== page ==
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Conversations with the Inspiring Lisa Brunette

Today we’d like to introduce you to Lisa Brunette.

So, before we jump into specific questions about the business, why don’t you give us some details about you and your story.
My first job after graduating college in 1994 was as a secretary. The U.S. was in a recession and I had an English degree. It didn’t matter that my work had been published in my college newspaper or that I’d run Missouri’s largest environmental organization while going to school full-time. All employers saw was a recent grad with a liberal arts education.

But that secretary job was at a science museum, and I made it known to my superiors that I could write, and after six months, they promoted me into a position writing fund-raising brochures and letters. I loved to write, so it didn’t matter that brochures and letters weren’t poetry or books. That attitude has kept me solidly employed for the length of my 25-year career. Eventually, I could move into better, more creative types of writing. Today, I have a successful freelance business writing and designing games, and I’m working on a novel on the side.

Has it been a smooth road?
The road has been littered with obstacles, for sure: Everything from brutal, mind-game-playing professors (in my MFA program at University of Miami) to the collapse of the newspaper industry in 2007. I’ve dealt with sexual harassment, the glass ceiling, and constantly being underestimated, not to mention a mountain of student debt. But it gets better. You learn which fights are the important ones to fight. You learn to let go. You learn how to be your own source of validation, rather than seeking it from outside yourself. And eventually, you pay off the debt!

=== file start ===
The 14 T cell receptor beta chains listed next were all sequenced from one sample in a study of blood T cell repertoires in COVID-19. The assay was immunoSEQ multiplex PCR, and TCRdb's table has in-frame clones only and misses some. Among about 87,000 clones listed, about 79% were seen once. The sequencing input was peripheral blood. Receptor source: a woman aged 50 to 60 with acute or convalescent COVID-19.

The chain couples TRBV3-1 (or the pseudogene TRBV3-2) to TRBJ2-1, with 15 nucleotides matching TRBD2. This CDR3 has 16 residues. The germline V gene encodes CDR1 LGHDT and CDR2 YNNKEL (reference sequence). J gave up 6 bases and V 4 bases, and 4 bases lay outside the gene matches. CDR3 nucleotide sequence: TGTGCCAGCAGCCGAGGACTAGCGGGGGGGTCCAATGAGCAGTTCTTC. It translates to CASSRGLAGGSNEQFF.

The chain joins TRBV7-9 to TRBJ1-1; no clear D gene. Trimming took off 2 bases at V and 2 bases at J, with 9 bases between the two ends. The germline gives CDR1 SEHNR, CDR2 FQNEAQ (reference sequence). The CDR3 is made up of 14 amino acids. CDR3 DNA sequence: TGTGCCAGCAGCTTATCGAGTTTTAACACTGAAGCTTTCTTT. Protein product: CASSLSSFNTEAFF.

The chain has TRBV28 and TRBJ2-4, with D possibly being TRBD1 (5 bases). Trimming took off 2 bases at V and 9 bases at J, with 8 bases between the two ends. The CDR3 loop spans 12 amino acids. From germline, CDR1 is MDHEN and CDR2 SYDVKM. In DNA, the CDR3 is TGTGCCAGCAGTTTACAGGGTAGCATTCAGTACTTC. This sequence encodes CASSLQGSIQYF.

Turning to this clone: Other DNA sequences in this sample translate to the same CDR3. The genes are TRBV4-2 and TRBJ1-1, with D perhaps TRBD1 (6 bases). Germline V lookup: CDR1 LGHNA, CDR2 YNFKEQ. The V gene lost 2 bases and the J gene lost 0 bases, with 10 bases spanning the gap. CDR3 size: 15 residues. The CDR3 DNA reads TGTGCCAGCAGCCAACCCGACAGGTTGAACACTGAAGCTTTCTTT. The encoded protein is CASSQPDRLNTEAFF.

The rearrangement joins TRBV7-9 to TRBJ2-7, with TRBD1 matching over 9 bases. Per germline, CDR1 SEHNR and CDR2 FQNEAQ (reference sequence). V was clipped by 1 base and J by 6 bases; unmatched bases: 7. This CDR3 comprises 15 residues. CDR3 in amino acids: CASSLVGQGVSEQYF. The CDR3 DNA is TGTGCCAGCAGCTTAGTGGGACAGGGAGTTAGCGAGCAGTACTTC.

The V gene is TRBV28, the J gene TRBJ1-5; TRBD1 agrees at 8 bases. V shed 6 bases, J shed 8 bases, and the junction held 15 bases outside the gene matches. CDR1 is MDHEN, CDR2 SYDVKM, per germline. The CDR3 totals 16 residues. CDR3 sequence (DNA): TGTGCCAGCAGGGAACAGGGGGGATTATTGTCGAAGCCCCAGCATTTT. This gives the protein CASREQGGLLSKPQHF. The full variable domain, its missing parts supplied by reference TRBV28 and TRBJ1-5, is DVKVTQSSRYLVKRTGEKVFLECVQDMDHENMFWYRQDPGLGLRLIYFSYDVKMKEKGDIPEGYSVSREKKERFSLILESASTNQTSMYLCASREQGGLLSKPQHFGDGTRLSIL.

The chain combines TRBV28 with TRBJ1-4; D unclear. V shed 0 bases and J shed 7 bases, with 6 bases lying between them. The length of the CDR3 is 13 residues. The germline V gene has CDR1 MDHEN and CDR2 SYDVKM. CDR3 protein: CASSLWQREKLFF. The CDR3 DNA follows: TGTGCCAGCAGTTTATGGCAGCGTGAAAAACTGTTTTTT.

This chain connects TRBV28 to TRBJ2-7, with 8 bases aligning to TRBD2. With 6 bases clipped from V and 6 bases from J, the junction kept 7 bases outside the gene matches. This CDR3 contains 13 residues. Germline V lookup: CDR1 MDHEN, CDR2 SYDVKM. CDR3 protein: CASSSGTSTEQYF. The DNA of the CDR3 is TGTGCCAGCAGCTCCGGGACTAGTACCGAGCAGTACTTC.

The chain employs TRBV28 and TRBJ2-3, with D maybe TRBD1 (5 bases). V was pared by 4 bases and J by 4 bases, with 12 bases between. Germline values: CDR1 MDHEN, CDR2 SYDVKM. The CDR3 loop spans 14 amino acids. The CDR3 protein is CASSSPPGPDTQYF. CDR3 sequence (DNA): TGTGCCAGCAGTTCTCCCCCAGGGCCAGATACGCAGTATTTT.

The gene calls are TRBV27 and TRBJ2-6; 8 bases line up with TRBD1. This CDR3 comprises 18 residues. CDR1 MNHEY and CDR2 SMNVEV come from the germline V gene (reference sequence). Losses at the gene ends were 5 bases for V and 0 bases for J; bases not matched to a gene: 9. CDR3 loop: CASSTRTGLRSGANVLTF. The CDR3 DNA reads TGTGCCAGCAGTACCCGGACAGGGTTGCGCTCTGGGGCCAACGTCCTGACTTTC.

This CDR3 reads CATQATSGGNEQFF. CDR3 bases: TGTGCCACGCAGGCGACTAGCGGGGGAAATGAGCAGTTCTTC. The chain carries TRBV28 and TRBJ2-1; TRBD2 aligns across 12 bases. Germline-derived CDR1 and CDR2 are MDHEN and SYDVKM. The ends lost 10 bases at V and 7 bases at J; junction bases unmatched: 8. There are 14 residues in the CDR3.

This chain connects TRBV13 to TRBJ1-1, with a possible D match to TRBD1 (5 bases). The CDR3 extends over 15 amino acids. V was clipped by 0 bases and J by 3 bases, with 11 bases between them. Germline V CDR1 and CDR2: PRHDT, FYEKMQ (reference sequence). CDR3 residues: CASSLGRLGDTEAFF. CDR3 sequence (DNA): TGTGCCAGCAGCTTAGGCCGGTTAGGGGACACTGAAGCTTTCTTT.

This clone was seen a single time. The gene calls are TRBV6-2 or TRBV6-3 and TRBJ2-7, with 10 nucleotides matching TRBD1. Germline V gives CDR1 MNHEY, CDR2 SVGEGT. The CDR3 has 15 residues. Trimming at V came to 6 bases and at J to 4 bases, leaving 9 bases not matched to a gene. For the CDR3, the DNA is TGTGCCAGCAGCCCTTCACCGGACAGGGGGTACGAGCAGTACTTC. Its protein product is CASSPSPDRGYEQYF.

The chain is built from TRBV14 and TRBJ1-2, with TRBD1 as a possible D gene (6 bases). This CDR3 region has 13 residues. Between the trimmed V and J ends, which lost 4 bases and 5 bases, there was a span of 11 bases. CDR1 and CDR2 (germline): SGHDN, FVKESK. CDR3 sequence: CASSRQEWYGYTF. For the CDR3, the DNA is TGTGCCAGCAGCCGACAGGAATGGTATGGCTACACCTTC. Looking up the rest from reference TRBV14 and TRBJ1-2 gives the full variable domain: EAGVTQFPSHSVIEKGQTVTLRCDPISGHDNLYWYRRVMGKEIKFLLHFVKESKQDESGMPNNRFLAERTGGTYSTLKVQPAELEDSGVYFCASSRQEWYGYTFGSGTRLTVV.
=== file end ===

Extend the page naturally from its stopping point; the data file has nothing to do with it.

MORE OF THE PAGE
So let’s switch gears a bit and go into Brunette Games story. Tell us more about the business.
I design and write games. Over the past year, I’ve released two interactive novels, one for Pixelberry Studios under their Choices game app, and the other for Daily Magic Productions, a studio I had worked with for five years making great games for the publisher Big Fish. I also helped design the bestselling game Matchington Mansion, and I’ve taken over the design and writing for Survivors: The Quest. For me, working on games is the perfect mashup of my geeky, techie side and my dramatic, storytelling side, and that’s probably what sets me apart, as not as many people can do both, and do both well.

Game design is very fulfilling and very collaborative; I’m always working with teams of programmers, artists, and other creative types. But probably what I’m most proud of is the Dreamslippers mystery series I self-published, releasing one book a year from 2104 to 2016. It was one of the most challenging and yet satisfying projects I’ve ever engaged in. The series is about a grandmother/granddaughter duo who solve crimes using their psychic dream ability. Granny Grace is a sexually active, 77-year-old yogi. The second book, Framed and Burning, is set in Miami, where I lived for two years, getting my MFA degree at the University of Miami. I used my experiences in that program as inspiration for the plot, which centers around Miami’s vibrant art scene.

What do you feel are the biggest barriers today to female leadership, in your industry or generally?
There’s still a boy’s club in a lot of places. I’ve encountered them in academia when I was teaching game design. I’ve also encountered them in both small game studios and large game publishers, even when the player audience was overwhelmingly comprised of women. There’s also an age factor. As a 40+ woman, I’ve encountered some crazy stereotypes and assumptions about what older women want in games. And I’ve had men try to mansplain to me about the female audience. It’s pretty ridiculous at times.

Contact Info:

Image Credit:

Veil of Secrets – Pixelberry Studios, G5 Entertainment, Daily Magic Productions

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